Veteran dancer Mrinalini Sarabhai was present when a film on her life and work was screened in New Delhi the other day
Perhaps the best method of capturing for posterity the noteworthy contributions of legendary dance figures is through sensitive films made with integrity and aesthetic flair. Close on the heels of the excellent film on Alarmel Valli, now comes “The Artist and Her Art”, by Mallika Sarabhai and Yadavan Chandran, produced with the support of the Public Diplomacy Division, Ministry of External Affairs, as a tribute to one of the oldest pioneer figures of the classical dance renaissance in India of the ’40s and post independent days, Mrinalini Sarabhai. It was a nostalgic event when at the India International Centre, in the presence of Mrinalini Sarabhai and daughter Mallika, the film was screened before a packed auditorium. Poet, dancer, choreographer and writer, born to a feisty family of freedom fighters, Mrinalini moved from dances like Garba to studying Bharatanatyam under the redoubtable Guru Meenakshi Sundaram Pillai and Kathakali under Kunju Kurup — both family upbringing and years spent at Santiniketan sensitising her mind acutely to social issues.
The filmmaker, with the daughter who has shared in the mother’s dance journey, has created vivid images capturing the inner workings of the artist’s mind through a long career of productions spread over a 70-year span. Powerful and relevant excerpts from each production immaculately rendered by the Darpana group of dancers, often juxtaposed with the creator Mrinalini also in the frame, with brilliant lighting and camera action fluidly changing from the dance to Mrinalini’s own explanations, along with Mallika’s communicative interventions at crucial points, all add up to a narrative visually dynamic while also very informative. With a dance partner in Chatunni Panikkar the Kathakali maestro, Mrinalini’s mind constantly turned to how the vocabulary of art forms emerging from the temple context and its environs could be harnessed for making art statements on burning social issues.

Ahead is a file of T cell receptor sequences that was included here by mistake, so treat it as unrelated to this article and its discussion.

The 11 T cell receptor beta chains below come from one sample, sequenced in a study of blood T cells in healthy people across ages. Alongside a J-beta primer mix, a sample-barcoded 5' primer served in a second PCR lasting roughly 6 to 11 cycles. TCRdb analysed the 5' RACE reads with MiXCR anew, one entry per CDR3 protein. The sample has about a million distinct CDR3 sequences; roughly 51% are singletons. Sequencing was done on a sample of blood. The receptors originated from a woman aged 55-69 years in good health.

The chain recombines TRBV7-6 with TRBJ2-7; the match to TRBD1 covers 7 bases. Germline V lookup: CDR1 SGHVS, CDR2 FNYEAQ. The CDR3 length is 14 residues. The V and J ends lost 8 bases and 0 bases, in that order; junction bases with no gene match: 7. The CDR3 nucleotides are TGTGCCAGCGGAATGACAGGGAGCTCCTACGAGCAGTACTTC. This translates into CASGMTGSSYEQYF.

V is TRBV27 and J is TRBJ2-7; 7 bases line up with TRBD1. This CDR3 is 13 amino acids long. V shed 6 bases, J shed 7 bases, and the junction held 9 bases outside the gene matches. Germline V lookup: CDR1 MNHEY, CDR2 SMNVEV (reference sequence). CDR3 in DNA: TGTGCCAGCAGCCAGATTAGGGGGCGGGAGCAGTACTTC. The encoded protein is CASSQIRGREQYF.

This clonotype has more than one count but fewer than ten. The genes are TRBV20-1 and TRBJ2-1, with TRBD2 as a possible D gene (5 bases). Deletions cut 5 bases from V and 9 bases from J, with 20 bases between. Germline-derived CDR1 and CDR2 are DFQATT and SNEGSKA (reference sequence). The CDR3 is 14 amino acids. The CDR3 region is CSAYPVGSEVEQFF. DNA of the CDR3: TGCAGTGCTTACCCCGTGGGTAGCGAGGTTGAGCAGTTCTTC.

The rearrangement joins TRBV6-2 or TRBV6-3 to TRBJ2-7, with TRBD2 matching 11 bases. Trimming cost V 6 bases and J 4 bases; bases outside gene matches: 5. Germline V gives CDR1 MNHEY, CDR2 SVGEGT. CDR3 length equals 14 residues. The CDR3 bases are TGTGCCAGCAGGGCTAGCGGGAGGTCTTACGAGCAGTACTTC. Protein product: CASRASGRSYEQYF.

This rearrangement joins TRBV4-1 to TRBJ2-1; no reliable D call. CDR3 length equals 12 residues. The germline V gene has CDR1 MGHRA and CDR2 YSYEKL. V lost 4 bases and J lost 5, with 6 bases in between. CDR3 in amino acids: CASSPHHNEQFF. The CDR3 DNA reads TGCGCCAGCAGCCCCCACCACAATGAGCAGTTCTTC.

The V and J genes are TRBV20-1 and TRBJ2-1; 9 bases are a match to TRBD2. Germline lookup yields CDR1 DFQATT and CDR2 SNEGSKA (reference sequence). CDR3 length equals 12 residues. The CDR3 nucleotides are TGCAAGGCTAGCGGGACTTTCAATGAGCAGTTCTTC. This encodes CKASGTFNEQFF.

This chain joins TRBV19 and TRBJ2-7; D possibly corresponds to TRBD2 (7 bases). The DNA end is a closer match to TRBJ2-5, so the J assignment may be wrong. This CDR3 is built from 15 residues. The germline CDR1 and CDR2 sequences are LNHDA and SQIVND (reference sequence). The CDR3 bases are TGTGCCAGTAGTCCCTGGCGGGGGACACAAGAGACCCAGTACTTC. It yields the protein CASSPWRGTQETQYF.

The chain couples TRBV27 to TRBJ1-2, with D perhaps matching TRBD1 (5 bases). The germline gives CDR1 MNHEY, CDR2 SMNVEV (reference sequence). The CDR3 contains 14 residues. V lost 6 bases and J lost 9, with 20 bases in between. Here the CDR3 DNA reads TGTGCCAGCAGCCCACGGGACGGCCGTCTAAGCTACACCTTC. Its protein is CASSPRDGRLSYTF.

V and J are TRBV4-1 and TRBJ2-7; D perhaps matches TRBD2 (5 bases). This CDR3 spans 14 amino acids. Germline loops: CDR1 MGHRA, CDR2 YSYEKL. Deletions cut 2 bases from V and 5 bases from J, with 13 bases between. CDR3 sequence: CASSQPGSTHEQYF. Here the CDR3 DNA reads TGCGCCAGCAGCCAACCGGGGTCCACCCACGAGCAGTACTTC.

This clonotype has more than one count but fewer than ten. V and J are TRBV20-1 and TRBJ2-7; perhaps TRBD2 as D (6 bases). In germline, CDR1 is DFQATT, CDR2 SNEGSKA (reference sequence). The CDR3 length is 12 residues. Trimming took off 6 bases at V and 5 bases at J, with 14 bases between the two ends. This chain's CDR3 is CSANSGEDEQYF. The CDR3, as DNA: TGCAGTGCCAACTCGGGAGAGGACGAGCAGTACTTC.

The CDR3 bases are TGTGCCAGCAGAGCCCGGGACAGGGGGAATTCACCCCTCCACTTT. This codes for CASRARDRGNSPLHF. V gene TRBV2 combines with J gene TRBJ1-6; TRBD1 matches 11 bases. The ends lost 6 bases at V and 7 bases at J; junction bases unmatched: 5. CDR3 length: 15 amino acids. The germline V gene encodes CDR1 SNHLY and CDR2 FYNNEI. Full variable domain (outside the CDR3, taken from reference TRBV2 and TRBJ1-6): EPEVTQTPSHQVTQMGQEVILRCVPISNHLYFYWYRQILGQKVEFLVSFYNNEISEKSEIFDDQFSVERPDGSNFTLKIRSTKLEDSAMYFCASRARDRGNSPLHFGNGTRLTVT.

From “Manushya” produced in 1958 to collaborations even extending to the western art world, Mrinalini was one of the earliest dancers to experiment with Kathakali presented without the heavy make-up, to give people the real feel of the powerful art beneath the aharya. She used the dance in all the ambit of its movement power to show liberation and also caricatured it as a rigid strait-jacketed absurdity in “Tasher Desh” (1961), converting it into an expression symbolising stifling Brahmanical taboos. Her “Shakuntala” produced in 1971 had an original perspective bringing out the loneliness of woman, and in 1977 “Chandalika”, with Tagore’s work coming at about the same time, focused on the brutal treatment of Harijans. Accenting environmental issues was “Aspirations” in 1979, and in 1985 came “Ganga”, a powerful work woven round the myth of Bhagiratha’s prayer and descent of the Ganga, to express how man had abused and sullied this great bounty of Shiva. Bigotry, communal hatred, suicides, every issue became fresh provocation for Mrinalini’s creativity. The artist even rose to the challenge of showing science through dance, with the geometry of the triangle and square vividly standing out in the choreography. Working with just earth sounds, drum mnemonics and sollus of jatis, poetry of movement was created. Simple tasteful costumes sans ornamentation enabled the body lines and group formations to stand out in profile. Copies of such films with social messages imparted through dance could be screened in schools and colleges by organisations like Spic Macay to sensitise the young on societal issues — underlining the implicit message that classical dance dealing with idealised states of being can be a powerful medium even in highlighting contemporary concerns.